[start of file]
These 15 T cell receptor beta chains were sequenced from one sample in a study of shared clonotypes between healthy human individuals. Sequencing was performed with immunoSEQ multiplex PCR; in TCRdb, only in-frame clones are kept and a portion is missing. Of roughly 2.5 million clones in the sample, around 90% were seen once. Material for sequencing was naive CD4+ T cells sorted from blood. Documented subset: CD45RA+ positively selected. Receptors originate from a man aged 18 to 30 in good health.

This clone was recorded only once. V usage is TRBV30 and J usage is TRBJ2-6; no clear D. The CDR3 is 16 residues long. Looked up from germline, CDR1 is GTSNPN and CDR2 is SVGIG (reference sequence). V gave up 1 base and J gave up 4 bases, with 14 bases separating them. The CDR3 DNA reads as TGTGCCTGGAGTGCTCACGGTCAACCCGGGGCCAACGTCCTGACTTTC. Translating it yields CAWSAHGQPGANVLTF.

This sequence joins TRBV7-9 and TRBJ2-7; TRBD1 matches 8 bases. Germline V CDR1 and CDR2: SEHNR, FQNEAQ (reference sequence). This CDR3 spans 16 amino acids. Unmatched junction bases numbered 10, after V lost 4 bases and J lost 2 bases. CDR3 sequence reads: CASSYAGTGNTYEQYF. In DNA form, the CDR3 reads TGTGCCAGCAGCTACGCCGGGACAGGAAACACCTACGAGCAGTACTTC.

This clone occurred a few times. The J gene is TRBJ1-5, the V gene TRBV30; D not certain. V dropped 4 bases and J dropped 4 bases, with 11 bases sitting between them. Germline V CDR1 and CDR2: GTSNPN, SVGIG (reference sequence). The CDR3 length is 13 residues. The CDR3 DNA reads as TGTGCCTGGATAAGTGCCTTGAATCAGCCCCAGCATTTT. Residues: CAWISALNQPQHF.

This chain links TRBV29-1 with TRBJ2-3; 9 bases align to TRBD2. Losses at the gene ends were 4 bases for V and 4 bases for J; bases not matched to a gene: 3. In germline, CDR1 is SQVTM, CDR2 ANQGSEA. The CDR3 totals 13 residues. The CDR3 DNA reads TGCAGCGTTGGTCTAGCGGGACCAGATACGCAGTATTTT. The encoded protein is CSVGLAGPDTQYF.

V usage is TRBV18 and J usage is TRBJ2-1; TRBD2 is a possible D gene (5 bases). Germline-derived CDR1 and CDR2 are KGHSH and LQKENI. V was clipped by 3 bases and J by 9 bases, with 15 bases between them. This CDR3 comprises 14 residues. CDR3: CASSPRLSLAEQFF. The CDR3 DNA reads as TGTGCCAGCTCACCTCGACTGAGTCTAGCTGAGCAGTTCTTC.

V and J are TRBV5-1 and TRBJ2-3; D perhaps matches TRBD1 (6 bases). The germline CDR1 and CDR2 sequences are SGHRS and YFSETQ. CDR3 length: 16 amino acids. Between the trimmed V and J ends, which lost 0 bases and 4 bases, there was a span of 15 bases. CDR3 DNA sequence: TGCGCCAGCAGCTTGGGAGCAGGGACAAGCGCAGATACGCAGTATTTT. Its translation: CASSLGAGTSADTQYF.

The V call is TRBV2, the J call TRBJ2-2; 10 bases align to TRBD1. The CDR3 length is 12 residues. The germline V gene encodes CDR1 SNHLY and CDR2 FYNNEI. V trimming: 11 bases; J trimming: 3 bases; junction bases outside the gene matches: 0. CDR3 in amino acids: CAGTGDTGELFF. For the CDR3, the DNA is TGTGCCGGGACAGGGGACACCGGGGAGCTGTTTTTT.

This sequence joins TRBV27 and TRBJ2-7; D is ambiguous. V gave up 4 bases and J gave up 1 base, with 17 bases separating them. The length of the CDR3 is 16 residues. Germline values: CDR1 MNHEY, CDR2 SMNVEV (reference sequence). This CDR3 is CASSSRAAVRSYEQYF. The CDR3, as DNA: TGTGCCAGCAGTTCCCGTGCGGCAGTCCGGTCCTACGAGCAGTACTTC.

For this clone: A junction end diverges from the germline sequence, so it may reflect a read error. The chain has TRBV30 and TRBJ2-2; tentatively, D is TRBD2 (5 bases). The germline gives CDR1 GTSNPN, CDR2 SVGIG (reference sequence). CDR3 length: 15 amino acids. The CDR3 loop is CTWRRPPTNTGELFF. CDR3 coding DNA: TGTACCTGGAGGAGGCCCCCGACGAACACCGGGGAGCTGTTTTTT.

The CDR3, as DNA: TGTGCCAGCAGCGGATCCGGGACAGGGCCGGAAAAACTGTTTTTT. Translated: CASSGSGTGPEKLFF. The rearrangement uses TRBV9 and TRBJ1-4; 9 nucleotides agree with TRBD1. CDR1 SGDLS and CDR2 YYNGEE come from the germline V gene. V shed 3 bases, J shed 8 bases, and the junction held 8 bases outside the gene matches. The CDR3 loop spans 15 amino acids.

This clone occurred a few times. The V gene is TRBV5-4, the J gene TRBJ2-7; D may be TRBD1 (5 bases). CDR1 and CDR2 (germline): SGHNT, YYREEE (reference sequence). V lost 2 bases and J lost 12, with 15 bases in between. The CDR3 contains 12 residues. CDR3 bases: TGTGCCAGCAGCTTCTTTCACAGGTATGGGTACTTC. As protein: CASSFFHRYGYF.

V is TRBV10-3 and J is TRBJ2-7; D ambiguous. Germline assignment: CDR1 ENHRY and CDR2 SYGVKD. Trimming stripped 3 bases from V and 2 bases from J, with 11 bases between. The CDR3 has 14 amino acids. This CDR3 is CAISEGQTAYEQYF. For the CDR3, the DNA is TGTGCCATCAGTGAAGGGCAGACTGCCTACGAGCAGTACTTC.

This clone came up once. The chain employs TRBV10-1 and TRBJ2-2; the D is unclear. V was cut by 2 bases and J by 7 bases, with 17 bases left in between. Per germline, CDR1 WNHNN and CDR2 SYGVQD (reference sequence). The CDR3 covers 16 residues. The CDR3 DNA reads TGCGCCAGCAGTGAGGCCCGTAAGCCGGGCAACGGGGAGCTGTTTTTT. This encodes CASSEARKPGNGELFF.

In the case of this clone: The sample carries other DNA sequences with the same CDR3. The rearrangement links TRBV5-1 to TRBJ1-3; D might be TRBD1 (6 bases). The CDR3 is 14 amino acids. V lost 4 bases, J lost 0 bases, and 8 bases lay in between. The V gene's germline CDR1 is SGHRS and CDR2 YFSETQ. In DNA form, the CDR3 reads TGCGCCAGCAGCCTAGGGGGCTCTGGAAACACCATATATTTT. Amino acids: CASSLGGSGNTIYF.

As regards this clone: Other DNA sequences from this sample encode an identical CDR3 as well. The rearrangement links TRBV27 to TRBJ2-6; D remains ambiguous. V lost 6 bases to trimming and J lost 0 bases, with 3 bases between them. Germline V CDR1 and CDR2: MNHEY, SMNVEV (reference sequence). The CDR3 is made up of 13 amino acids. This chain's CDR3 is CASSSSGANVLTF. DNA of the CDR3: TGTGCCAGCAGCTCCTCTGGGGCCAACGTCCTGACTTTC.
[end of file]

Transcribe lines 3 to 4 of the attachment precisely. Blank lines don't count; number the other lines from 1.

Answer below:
This sequence joins TRBV7-9 and TRBJ2-7; TRBD1 matches 8 bases. Germline V CDR1 and CDR2: SEHNR, FQNEAQ (reference sequence). This CDR3 spans 16 amino acids. Unmatched junction bases numbered 10, after V lost 4 bases and J lost 2 bases. CDR3 sequence reads: CASSYAGTGNTYEQYF. In DNA form, the CDR3 reads TGTGCCAGCAGCTACGCCGGGACAGGAAACACCTACGAGCAGTACTTC.

This clone occurred a few times. The J gene is TRBJ1-5, the V gene TRBV30; D not certain. V dropped 4 bases and J dropped 4 bases, with 11 bases sitting between them. Germline V CDR1 and CDR2: GTSNPN, SVGIG (reference sequence). The CDR3 length is 13 residues. The CDR3 DNA reads as TGTGCCTGGATAAGTGCCTTGAATCAGCCCCAGCATTTT. Residues: CAWISALNQPQHF.